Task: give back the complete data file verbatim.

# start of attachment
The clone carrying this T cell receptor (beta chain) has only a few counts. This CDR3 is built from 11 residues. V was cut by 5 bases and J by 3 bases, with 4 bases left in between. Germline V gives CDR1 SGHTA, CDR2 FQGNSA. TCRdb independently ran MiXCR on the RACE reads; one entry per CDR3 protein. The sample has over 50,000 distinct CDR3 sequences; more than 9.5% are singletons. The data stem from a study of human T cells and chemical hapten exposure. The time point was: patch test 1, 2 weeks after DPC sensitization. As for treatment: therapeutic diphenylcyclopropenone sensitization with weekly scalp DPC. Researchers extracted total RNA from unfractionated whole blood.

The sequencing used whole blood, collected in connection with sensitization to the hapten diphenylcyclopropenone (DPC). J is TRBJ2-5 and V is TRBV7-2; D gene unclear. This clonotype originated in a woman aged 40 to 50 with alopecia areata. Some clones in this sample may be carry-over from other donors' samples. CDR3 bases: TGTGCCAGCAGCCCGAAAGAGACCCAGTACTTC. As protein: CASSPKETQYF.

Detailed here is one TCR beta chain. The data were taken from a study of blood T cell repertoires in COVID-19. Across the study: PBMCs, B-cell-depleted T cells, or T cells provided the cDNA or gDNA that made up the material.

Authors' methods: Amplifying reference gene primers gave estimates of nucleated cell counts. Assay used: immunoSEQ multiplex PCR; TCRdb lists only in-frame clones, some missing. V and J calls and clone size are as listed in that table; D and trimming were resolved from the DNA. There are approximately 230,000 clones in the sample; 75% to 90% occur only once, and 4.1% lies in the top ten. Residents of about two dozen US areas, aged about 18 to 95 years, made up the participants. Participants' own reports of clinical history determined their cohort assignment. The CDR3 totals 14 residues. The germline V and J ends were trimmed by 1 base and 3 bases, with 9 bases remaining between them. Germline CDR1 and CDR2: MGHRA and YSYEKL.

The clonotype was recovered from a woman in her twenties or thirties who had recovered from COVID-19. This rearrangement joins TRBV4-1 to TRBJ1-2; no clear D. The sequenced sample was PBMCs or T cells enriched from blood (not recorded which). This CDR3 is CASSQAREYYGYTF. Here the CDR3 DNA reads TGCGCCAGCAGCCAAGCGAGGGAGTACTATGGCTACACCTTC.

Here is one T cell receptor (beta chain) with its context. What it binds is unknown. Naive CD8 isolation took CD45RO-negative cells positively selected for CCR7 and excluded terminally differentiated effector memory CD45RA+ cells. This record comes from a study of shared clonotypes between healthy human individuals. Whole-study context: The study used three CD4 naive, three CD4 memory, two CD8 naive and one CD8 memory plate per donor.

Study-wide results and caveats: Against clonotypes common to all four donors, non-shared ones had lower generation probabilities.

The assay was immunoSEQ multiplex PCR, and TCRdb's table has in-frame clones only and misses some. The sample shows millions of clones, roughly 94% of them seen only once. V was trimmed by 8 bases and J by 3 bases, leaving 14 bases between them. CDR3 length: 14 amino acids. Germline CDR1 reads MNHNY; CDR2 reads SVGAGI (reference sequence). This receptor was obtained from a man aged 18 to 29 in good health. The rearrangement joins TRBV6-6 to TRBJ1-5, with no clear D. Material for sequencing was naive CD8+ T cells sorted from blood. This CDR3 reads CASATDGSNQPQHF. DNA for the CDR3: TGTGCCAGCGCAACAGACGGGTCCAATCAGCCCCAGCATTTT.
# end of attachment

The clone carrying this T cell receptor (beta chain) has only a few counts. This CDR3 is built from 11 residues. V was cut by 5 bases and J by 3 bases, with 4 bases left in between. Germline V gives CDR1 SGHTA, CDR2 FQGNSA. TCRdb independently ran MiXCR on the RACE reads; one entry per CDR3 protein. The sample has over 50,000 distinct CDR3 sequences; more than 9.5% are singletons. The data stem from a study of human T cells and chemical hapten exposure. The time point was: patch test 1, 2 weeks after DPC sensitization. As for treatment: therapeutic diphenylcyclopropenone sensitization with weekly scalp DPC. Researchers extracted total RNA from unfractionated whole blood.

The sequencing used whole blood, collected in connection with sensitization to the hapten diphenylcyclopropenone (DPC). J is TRBJ2-5 and V is TRBV7-2; D gene unclear. This clonotype originated in a woman aged 40 to 50 with alopecia areata. Some clones in this sample may be carry-over from other donors' samples. CDR3 bases: TGTGCCAGCAGCCCGAAAGAGACCCAGTACTTC. As protein: CASSPKETQYF.

Detailed here is one TCR beta chain. The data were taken from a study of blood T cell repertoires in COVID-19. Across the study: PBMCs, B-cell-depleted T cells, or T cells provided the cDNA or gDNA that made up the material.

Authors' methods: Amplifying reference gene primers gave estimates of nucleated cell counts. Assay used: immunoSEQ multiplex PCR; TCRdb lists only in-frame clones, some missing. V and J calls and clone size are as listed in that table; D and trimming were resolved from the DNA. There are approximately 230,000 clones in the sample; 75% to 90% occur only once, and 4.1% lies in the top ten. Residents of about two dozen US areas, aged about 18 to 95 years, made up the participants. Participants' own reports of clinical history determined their cohort assignment. The CDR3 totals 14 residues. The germline V and J ends were trimmed by 1 base and 3 bases, with 9 bases remaining between them. Germline CDR1 and CDR2: MGHRA and YSYEKL.

The clonotype was recovered from a woman in her twenties or thirties who had recovered from COVID-19. This rearrangement joins TRBV4-1 to TRBJ1-2; no clear D. The sequenced sample was PBMCs or T cells enriched from blood (not recorded which). This CDR3 is CASSQAREYYGYTF. Here the CDR3 DNA reads TGCGCCAGCAGCCAAGCGAGGGAGTACTATGGCTACACCTTC.

Here is one T cell receptor (beta chain) with its context. What it binds is unknown. Naive CD8 isolation took CD45RO-negative cells positively selected for CCR7 and excluded terminally differentiated effector memory CD45RA+ cells. This record comes from a study of shared clonotypes between healthy human individuals. Whole-study context: The study used three CD4 naive, three CD4 memory, two CD8 naive and one CD8 memory plate per donor.

Study-wide results and caveats: Against clonotypes common to all four donors, non-shared ones had lower generation probabilities.

The assay was immunoSEQ multiplex PCR, and TCRdb's table has in-frame clones only and misses some. The sample shows millions of clones, roughly 94% of them seen only once. V was trimmed by 8 bases and J by 3 bases, leaving 14 bases between them. CDR3 length: 14 amino acids. Germline CDR1 reads MNHNY; CDR2 reads SVGAGI (reference sequence). This receptor was obtained from a man aged 18 to 29 in good health. The rearrangement joins TRBV6-6 to TRBJ1-5, with no clear D. Material for sequencing was naive CD8+ T cells sorted from blood. This CDR3 reads CASATDGSNQPQHF. DNA for the CDR3: TGTGCCAGCGCAACAGACGGGTCCAATCAGCCCCAGCATTTT.